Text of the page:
Many associations rely on a strong financial outcome of their events…this is not rocket science. It’s cyclical: to keep membership dues low, you need non-dues revenue streams. To increase non-dues revenue, you need to keep event registrations high enough to attract (and keep) sponsors. So, this leaves us the proverbial chicken vs. egg question.
The fact is that sponsorship needs to be a mutually beneficial enterprise. As such, the association needs to do the pre-work in order to maximize their offerings to industry partners. And potential sponsors need to be honest about what their ROI looks like so that the association can ensure they are meeting those needs. In order to walk this tricky line successfully, I would suggest implementing a three-step approach:
Step 1: Do the research!
Talk to your partners. Don’t make your sponsorship program in a vacuum thinking that sponsorship is one size fits all. Why not ask them what they are hoping to achieve with their participation in your event? The likelihood is that they have participated in multiple events and can bring some new ideas to the table for you instead of you needing to do ALL the leg work. Make it a dialogue…and keep talking. Change it up as the industry changes. Change it up as your event or association’s needs change. And yes…sometimes change it up just because. This will keep them engaged and willing to come along for the ride over multiple years.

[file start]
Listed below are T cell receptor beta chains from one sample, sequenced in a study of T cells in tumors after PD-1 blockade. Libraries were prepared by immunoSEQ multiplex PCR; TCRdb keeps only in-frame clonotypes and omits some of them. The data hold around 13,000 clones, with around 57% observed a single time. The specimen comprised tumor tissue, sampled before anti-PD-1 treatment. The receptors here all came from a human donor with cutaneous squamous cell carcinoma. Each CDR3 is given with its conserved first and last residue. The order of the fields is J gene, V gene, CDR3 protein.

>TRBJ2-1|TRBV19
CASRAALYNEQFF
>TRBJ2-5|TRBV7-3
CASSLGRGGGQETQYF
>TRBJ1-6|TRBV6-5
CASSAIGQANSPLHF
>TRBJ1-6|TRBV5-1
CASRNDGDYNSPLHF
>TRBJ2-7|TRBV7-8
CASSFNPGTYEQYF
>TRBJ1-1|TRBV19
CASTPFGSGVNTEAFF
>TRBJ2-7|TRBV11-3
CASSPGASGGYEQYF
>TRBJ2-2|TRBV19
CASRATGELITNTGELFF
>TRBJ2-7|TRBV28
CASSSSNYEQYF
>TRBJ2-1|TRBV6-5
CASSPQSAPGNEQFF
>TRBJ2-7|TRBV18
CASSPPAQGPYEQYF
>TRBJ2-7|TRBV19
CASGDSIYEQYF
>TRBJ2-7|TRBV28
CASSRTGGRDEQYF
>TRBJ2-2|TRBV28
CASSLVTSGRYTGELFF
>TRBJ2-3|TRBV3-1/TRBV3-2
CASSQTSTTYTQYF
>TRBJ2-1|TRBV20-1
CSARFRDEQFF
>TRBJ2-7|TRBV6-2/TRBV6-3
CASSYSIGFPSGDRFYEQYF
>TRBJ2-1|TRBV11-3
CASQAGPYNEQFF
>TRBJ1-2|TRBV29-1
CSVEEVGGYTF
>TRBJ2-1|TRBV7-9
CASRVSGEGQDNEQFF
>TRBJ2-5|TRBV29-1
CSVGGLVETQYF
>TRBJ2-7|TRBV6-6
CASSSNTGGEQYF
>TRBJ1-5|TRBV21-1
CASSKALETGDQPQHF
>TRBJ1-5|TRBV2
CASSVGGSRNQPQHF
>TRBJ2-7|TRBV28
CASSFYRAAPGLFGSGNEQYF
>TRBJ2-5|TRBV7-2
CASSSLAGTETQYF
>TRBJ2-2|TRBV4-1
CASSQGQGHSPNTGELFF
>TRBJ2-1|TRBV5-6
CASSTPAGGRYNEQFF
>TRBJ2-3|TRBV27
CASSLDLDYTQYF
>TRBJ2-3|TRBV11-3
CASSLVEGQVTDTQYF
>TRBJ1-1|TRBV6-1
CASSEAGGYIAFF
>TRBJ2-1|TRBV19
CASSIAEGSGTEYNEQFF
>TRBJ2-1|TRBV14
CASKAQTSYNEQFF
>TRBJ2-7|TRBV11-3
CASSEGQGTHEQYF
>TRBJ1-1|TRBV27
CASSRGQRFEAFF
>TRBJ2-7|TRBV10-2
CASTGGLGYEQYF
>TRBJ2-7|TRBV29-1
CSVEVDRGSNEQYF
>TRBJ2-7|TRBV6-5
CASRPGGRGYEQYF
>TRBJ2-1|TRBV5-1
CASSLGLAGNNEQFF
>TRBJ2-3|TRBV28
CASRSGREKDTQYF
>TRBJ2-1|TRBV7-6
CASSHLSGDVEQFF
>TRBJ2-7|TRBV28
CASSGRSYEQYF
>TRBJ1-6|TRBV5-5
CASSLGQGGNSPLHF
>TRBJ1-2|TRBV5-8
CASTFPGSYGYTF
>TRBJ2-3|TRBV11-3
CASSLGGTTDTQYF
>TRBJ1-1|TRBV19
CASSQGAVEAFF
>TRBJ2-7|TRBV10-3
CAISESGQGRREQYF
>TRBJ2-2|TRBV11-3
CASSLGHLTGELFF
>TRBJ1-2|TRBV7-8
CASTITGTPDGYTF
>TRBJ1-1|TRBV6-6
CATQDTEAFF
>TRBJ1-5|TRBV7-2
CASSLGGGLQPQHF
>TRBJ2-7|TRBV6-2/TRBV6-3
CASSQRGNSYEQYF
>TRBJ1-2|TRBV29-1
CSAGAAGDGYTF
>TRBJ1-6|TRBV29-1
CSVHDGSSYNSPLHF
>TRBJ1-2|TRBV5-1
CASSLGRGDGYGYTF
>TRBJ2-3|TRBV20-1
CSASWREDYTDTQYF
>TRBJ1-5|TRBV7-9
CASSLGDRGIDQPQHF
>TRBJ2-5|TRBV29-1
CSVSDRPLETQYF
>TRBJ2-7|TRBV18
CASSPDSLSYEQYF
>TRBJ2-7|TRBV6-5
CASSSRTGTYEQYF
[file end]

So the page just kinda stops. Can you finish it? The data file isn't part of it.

Step 2: Make it Fair!
Not everyone needs to be the Title Sponsor! So, offer as many levels as you can to attract a variety of sponsors with a variety of price points. But be consistent with the offerings for each of those levels. There is nothing worse or breaks credibility than side deals or not making exceptions. Being upfront and honest with your sponsors allows them to have clear expectations of your association and for you to create benchmarks to measure the program’s success.
Step 3: Say Thank You!
I have said in a previous blog how it important a simple thank you is. And I believe that it is even more important when dealing with sponsors. But in this instance, I think it should be big, bold and loud! What does Buddy the Elf say about Christmas Cheer?? The same for associations… “say it loud for all to hear!”. The more public you make your recognition, the more visibility your sponsors get and even more engaged in your program. Don’t separate them from your delegates, include them! Make them feel appreciated and a part of the overall experience.
Developing a strong sponsorship program is meant to pay off in dividends for your association. But don’t forget it is meant to pay off for the sponsor too. A true partnership is a two-way street and should be respected as such. Taking into account all three of these steps will ensure growth and stability in your program. And most importantly, your sponsors then stick with you at times of great change, which we all know a thing or two about right now.